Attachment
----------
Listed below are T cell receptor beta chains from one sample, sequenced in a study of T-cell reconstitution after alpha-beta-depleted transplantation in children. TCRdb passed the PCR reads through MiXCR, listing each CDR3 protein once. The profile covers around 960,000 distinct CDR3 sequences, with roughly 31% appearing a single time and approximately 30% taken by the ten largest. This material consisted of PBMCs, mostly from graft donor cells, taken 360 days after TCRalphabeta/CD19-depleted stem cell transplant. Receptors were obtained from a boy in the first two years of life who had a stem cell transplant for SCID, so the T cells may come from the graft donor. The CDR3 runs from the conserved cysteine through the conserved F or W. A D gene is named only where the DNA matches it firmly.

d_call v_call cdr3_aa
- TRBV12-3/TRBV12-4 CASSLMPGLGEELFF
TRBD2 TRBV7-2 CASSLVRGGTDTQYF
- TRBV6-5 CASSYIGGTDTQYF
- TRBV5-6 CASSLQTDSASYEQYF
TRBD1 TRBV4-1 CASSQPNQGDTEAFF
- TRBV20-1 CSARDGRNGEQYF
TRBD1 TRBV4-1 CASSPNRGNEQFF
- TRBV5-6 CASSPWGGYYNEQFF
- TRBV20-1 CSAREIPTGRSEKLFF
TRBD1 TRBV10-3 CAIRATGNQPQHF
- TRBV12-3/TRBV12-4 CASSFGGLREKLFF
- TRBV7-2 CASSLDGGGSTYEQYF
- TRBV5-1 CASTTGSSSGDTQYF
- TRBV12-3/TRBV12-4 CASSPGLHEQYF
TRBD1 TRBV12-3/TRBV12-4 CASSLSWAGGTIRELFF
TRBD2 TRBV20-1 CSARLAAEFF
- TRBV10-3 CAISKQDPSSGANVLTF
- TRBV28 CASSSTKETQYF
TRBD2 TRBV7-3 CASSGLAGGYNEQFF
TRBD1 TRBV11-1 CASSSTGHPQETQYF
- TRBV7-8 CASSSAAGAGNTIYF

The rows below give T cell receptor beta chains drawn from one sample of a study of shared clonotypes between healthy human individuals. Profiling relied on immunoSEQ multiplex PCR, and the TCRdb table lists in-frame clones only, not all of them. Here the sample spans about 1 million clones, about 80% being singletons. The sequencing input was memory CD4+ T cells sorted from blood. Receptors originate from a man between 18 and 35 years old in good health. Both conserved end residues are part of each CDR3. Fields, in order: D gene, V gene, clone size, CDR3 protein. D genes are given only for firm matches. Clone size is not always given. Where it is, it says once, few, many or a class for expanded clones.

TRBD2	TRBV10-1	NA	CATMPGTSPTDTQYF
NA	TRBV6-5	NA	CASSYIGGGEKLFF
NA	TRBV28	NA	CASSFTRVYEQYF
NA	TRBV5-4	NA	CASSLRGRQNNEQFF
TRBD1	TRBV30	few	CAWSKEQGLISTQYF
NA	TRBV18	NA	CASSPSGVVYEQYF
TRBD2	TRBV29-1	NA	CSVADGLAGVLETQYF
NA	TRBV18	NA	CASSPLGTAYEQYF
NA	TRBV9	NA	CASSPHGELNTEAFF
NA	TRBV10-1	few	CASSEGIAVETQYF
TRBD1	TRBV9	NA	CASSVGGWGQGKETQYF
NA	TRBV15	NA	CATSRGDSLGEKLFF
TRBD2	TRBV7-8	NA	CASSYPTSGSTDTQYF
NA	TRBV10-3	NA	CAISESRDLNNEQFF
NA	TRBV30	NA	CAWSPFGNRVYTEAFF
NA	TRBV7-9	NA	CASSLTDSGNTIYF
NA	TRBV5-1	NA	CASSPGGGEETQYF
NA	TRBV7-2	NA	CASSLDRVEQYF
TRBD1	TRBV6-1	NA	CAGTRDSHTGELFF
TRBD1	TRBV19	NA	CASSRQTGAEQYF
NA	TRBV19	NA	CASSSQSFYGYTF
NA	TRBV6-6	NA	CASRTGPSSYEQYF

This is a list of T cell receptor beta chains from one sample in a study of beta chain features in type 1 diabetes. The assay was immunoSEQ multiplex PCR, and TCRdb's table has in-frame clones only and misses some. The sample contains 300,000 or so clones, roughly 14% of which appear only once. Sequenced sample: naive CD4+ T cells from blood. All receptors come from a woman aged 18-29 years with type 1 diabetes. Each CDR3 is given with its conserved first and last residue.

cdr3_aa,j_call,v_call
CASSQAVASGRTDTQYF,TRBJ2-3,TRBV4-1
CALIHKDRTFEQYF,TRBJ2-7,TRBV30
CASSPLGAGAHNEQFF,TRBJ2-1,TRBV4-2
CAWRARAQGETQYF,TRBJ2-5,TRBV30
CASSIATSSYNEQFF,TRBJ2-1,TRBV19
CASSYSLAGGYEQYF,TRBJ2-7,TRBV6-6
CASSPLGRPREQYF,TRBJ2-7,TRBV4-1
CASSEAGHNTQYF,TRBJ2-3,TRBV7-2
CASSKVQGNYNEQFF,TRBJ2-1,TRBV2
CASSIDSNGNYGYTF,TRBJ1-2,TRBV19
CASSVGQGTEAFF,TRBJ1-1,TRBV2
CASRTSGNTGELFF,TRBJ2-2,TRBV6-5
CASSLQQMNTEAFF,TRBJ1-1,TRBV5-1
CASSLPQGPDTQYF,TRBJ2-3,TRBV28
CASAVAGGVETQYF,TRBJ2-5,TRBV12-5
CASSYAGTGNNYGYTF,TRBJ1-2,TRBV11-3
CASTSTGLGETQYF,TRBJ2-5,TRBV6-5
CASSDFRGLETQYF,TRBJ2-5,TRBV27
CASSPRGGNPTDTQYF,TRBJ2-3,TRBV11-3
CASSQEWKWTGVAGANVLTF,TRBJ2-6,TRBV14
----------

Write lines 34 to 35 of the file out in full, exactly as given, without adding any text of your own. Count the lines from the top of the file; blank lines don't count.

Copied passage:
NA	TRBV10-1	few	CASSEGIAVETQYF
TRBD1	TRBV9	NA	CASSVGGWGQGKETQYF